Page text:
The Block payment system, co-founded by Jack Dorsey, has been accused of its executives and employees of facilitating fraud and misleading investors. Those are the conclusions reached by the authors of an investigation by Hindenburg Research, an investment-research firm that specializes in short-selling.
Two years of studying various documents and interviews with dozens of people, including former Block employees, partners and industry experts, allowed the authors of the investigation to make a rather loud statement: while representatives of the payment system advertised it as a solution to the problems of those who remain outside the banking sphere, "underfunded," behind the facade of revolutionary technology were hidden criminals who use Block services.
Block Inc. formerly known as Square Inc. was founded in February 2009 by Jack Dorsey and Jim McKelvey. Block's main products are Square's merchant payment service and the Cash App mobile app. As Bloomberg wrote today, Block had a market capitalization of $130 billion at its peak in 2021. But since then, the company has already lost most of its value. And after Hindenburg Research published it, Block's stock started falling and lost 22% at the low, but then rebounded to minus 13%. At the close of trading on March 23, Block was capitalized at $41 billion.
For example, aiding and abetting fraudulent government stimulus programs during the pandemic. In the United States, it was possible to get unemployment benefits approved through the Cash App from one account on behalf of multiple individuals from different states. Now, the Massachusetts administration alone is trying to recover more than 69,000 unemployment benefits illegally obtained through the Cash App. Cash App's partner banks have sometimes had 8 to 10 times the number of applicants for benefits than other banks, which, according to investigators, looks like a clear "red flag." They believe that billions of dollars were withdrawn through Cash App as a result of government payment fraud.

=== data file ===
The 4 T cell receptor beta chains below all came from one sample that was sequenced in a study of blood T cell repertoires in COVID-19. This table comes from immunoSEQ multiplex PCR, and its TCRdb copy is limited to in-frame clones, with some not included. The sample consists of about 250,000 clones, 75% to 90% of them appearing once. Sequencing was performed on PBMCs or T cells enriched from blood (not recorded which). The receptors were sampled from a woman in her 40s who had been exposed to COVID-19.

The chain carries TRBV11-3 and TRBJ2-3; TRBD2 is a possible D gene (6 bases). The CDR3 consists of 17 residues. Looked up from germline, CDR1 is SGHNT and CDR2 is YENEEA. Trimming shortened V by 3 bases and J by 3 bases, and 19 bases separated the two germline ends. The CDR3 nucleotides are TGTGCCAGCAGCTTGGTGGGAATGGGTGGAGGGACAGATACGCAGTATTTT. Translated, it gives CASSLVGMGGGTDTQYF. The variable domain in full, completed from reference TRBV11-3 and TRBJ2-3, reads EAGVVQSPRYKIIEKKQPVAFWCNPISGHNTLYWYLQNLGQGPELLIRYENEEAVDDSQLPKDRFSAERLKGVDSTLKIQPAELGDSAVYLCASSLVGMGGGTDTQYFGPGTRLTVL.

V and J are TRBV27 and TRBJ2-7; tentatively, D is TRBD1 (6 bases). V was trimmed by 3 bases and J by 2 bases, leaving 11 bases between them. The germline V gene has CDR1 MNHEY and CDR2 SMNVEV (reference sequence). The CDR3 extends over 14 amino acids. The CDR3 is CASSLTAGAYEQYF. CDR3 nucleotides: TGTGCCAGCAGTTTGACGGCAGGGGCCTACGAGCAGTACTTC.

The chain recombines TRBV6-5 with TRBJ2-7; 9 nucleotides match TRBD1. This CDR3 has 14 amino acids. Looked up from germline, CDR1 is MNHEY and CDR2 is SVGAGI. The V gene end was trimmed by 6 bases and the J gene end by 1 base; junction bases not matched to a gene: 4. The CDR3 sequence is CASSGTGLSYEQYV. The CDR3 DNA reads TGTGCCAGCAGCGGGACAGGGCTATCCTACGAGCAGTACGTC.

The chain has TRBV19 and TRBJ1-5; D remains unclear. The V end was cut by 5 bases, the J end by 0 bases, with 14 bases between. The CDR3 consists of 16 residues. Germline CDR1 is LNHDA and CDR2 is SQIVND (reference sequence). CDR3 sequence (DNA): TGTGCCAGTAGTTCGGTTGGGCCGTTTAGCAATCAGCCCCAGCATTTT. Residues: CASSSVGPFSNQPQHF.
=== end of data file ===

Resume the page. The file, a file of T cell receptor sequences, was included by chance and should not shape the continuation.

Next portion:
Block vastly overstated the number of real users and understated the cost of attracting customers. Former employees estimated that 40% to 75% of the accounts were fake and may have been involved in the fraud. Several Jack Dorsey's and dozens of Ilon Musk and Donald Trump's have successfully coexisted on the platform. Investigators at Hindenburg Research write that they, too, set up accounts in Musk's and Trump's names, were able to get bank cards on them, send money and receive payments.
Even when users were caught doing something illegal, Block blacklisted the account, but did not block it. A former support representative shared screenshots showing how people from blacklisted accounts regularly contacted dozens or even hundreds of other active accounts. This phenomenon of allowing blacklisted users was so common that rappers sang about it in their songs.
In general, the work of rap and hip-hop artists is given a special place in the Hindenburg Research investigation. The authors studied (!) a lot of tracks mentioning Cash App as a great tool for fraud, drug dealing and even paying for murders.
Block responded to the investigation with a statement that it intends to work with the Securities and Exchange Commission and explore legal action against Hindenburg Research "for a factually inaccurate and misleading report." According to Bloomberg News calculations, Hindenburg Research has already examined 30 companies since 2020, and their stock lost an average of about 15 percent the day after the investigation was published. Six months later, their shares were down an average of 26%.